This is the truth I tell you:
of all things freedom’s most fine.
Never submit to live, my son,
in the bonds of slavery entwined.’
William Wallace – His Uncle’s proverb,
from Bower’s Scotichronicon c.1440’s
The reputation of William Wallace runs like a fault line through later medieval chronicles. For the Scots, William Wallace was an exemplar of unbending commitment to Scotland’s independence who died a martyr to the cause. For centuries after its publication, Blind Harry’s 15th-century epic poem, ‘The Wallace’, was the second most popular book in Scotland after the Bible.
For the English chroniclers he was an outlaw, a murderer, the perpetrator of atrocities and a traitor. How did an obscure Scot obtain such notoriety?
Who was William Wallace?
Wallace was the younger son of a Scottish knight and minor landowner. His name, Wallace or le Waleis, means the Welshman, and he was probably descended from Richard Wallace who had followed the Stewart family to Scotland in the 12th century.
Little is known of Wallace’s life before 1297. He was certainly educated, possibly by his uncle – a priest at Dunipace – who taught him French and Latin. It’s also possible, given his later military exploits, that he had some previous military experience.
In 1296 Scotland had been conquered. Beneath the surface there were deep resentments. Many of the Scots nobles were imprisoned, they were punitively taxed and expected to serve King Edward I in his military campaigns against France. The flames of revolt spread across Scotland. In May 1297 Wallace slew William Heselrig, the English Sheriff of Lanark. Soon his rising gained momentum, as men ‘oppressed by the burden of servitude under the intolerable rule of English domination’ joined him ‘like a swarm of bees’.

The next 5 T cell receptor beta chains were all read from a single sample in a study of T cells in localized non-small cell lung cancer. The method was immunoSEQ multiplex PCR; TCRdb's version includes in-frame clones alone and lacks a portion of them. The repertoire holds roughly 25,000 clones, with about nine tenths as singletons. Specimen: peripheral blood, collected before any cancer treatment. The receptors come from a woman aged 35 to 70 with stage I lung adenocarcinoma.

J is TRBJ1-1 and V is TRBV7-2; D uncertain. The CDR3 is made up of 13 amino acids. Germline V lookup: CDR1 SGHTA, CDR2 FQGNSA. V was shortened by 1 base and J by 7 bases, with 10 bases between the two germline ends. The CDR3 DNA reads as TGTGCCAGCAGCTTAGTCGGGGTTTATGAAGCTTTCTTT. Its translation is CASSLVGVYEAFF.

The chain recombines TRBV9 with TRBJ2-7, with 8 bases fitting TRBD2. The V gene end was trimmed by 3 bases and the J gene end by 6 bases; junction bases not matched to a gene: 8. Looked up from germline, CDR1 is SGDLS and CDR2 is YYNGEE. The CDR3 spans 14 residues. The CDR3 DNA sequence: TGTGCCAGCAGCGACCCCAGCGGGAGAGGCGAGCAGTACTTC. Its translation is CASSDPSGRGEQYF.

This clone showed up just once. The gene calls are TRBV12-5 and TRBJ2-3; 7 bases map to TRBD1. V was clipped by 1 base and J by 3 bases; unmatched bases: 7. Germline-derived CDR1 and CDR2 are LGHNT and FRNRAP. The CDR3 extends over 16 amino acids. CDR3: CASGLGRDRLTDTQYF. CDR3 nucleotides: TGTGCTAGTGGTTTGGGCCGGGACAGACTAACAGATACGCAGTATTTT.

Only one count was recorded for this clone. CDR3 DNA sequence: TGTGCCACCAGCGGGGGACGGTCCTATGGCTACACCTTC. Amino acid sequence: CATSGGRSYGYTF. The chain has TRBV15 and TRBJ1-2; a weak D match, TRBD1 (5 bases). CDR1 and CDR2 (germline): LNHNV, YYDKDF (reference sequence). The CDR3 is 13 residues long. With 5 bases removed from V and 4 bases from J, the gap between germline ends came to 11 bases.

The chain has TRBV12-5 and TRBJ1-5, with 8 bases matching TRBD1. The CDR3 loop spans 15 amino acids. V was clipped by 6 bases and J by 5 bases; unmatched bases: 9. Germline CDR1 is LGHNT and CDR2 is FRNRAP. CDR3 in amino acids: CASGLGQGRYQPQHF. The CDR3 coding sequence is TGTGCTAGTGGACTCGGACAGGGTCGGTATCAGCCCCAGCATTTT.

From his base in the Ettrick Forest his followers struck at Scone, Ancrum and Dundee. At the same time in the north, the young Andrew Murray led an even more successful rising. From Avoch in the Black Isle, he took Inverness and stormed Urquhart Castle by Loch Ness. His MacDougall allies cleared the west, whilst he struck through the north east. Wallace’s rising drew strength from the south, and, with most of Scotland liberated, Wallace and Murray now faced open battle with an English army.
On 11th September Wallace and Murray achieved a stunning victory at the Battle of Stirling Bridge. The English left with 5,000 dead on the field, including their despised treasurer, Hugh Cressingham, whose flayed skin was taken as a trophy of victory and to make a belt for Wallace’s sword. The Scots suffered one significant casualty, Andrew Murray, who was badly wounded and died two months later.
‘Commander of the Army of the Kingdom of Scotland’ – the outlaw Wallace was now knighted and made Guardian of Scotland in Balliol’s name at the forest kirk, at either Selkirk or Carluke.
It was a remarkable achievement for a mere knight to hold power over the nobles of Scotland. In a medieval world obsessed with hierarchy, Wallace’s extraordinary military success catapulted him to the top of the social ladder. He now guided Scottish policy. Letters were dispatched to Europe proclaiming Scotland’s renewed independence and he managed to obtain from the Papacy the appointment of the patriotic Bishop Lamberton to the vacant Bishopric of St Andrews.
Militarily he took the war into the north of England, raiding around Newcastle and wreaking havoc across the north. Contemporary English chroniclers accused him of atrocities, some no doubt warranted, however, in Wallace’s eyes the war, since its beginning, had been marked by brutality and butchery.